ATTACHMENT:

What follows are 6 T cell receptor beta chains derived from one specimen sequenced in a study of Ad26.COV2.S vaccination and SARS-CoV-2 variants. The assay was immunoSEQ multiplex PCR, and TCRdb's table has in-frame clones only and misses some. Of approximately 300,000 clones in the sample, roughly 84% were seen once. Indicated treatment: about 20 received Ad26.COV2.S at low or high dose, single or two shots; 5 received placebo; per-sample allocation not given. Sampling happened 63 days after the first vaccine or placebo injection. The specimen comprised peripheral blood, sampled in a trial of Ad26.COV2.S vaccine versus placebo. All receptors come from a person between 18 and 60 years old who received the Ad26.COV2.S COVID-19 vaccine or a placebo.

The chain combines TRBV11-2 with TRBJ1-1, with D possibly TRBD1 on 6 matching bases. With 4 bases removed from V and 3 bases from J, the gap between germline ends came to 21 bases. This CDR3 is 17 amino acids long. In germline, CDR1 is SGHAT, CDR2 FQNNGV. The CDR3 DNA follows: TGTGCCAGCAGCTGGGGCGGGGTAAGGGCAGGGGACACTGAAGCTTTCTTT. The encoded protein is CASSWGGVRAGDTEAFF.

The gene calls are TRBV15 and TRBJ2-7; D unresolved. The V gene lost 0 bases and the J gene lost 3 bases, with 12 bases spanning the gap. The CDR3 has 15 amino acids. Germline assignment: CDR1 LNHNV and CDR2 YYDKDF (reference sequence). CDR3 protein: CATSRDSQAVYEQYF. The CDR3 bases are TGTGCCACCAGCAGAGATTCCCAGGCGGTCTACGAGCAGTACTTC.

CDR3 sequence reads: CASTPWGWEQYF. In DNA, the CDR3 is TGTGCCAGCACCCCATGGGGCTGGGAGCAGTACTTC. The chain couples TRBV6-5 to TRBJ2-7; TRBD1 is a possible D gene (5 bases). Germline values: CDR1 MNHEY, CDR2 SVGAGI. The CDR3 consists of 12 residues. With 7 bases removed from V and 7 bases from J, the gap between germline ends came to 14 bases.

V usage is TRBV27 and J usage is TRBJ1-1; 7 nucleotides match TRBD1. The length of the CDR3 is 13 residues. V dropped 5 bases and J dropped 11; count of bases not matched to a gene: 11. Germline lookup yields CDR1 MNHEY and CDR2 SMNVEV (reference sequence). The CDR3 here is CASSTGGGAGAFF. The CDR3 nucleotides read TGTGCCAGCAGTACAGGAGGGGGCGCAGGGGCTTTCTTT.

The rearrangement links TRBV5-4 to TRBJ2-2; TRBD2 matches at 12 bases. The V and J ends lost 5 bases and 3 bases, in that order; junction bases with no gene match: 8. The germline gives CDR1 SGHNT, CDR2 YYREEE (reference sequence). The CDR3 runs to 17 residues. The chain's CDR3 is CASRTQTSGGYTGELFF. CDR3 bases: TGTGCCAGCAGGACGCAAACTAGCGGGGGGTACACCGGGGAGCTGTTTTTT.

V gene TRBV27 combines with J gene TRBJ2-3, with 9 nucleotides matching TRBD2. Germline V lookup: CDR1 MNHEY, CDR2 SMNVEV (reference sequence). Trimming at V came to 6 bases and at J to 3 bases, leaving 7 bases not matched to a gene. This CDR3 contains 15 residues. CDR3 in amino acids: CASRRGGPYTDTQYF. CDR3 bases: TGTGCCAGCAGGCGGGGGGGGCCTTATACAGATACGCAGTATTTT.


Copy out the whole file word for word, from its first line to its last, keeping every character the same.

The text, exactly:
What follows are 6 T cell receptor beta chains derived from one specimen sequenced in a study of Ad26.COV2.S vaccination and SARS-CoV-2 variants. The assay was immunoSEQ multiplex PCR, and TCRdb's table has in-frame clones only and misses some. Of approximately 300,000 clones in the sample, roughly 84% were seen once. Indicated treatment: about 20 received Ad26.COV2.S at low or high dose, single or two shots; 5 received placebo; per-sample allocation not given. Sampling happened 63 days after the first vaccine or placebo injection. The specimen comprised peripheral blood, sampled in a trial of Ad26.COV2.S vaccine versus placebo. All receptors come from a person between 18 and 60 years old who received the Ad26.COV2.S COVID-19 vaccine or a placebo.

The chain combines TRBV11-2 with TRBJ1-1, with D possibly TRBD1 on 6 matching bases. With 4 bases removed from V and 3 bases from J, the gap between germline ends came to 21 bases. This CDR3 is 17 amino acids long. In germline, CDR1 is SGHAT, CDR2 FQNNGV. The CDR3 DNA follows: TGTGCCAGCAGCTGGGGCGGGGTAAGGGCAGGGGACACTGAAGCTTTCTTT. The encoded protein is CASSWGGVRAGDTEAFF.

The gene calls are TRBV15 and TRBJ2-7; D unresolved. The V gene lost 0 bases and the J gene lost 3 bases, with 12 bases spanning the gap. The CDR3 has 15 amino acids. Germline assignment: CDR1 LNHNV and CDR2 YYDKDF (reference sequence). CDR3 protein: CATSRDSQAVYEQYF. The CDR3 bases are TGTGCCACCAGCAGAGATTCCCAGGCGGTCTACGAGCAGTACTTC.

CDR3 sequence reads: CASTPWGWEQYF. In DNA, the CDR3 is TGTGCCAGCACCCCATGGGGCTGGGAGCAGTACTTC. The chain couples TRBV6-5 to TRBJ2-7; TRBD1 is a possible D gene (5 bases). Germline values: CDR1 MNHEY, CDR2 SVGAGI. The CDR3 consists of 12 residues. With 7 bases removed from V and 7 bases from J, the gap between germline ends came to 14 bases.

V usage is TRBV27 and J usage is TRBJ1-1; 7 nucleotides match TRBD1. The length of the CDR3 is 13 residues. V dropped 5 bases and J dropped 11; count of bases not matched to a gene: 11. Germline lookup yields CDR1 MNHEY and CDR2 SMNVEV (reference sequence). The CDR3 here is CASSTGGGAGAFF. The CDR3 nucleotides read TGTGCCAGCAGTACAGGAGGGGGCGCAGGGGCTTTCTTT.

The rearrangement links TRBV5-4 to TRBJ2-2; TRBD2 matches at 12 bases. The V and J ends lost 5 bases and 3 bases, in that order; junction bases with no gene match: 8. The germline gives CDR1 SGHNT, CDR2 YYREEE (reference sequence). The CDR3 runs to 17 residues. The chain's CDR3 is CASRTQTSGGYTGELFF. CDR3 bases: TGTGCCAGCAGGACGCAAACTAGCGGGGGGTACACCGGGGAGCTGTTTTTT.

V gene TRBV27 combines with J gene TRBJ2-3, with 9 nucleotides matching TRBD2. Germline V lookup: CDR1 MNHEY, CDR2 SMNVEV (reference sequence). Trimming at V came to 6 bases and at J to 3 bases, leaving 7 bases not matched to a gene. This CDR3 contains 15 residues. CDR3 in amino acids: CASRRGGPYTDTQYF. CDR3 bases: TGTGCCAGCAGGCGGGGGGGGCCTTATACAGATACGCAGTATTTT.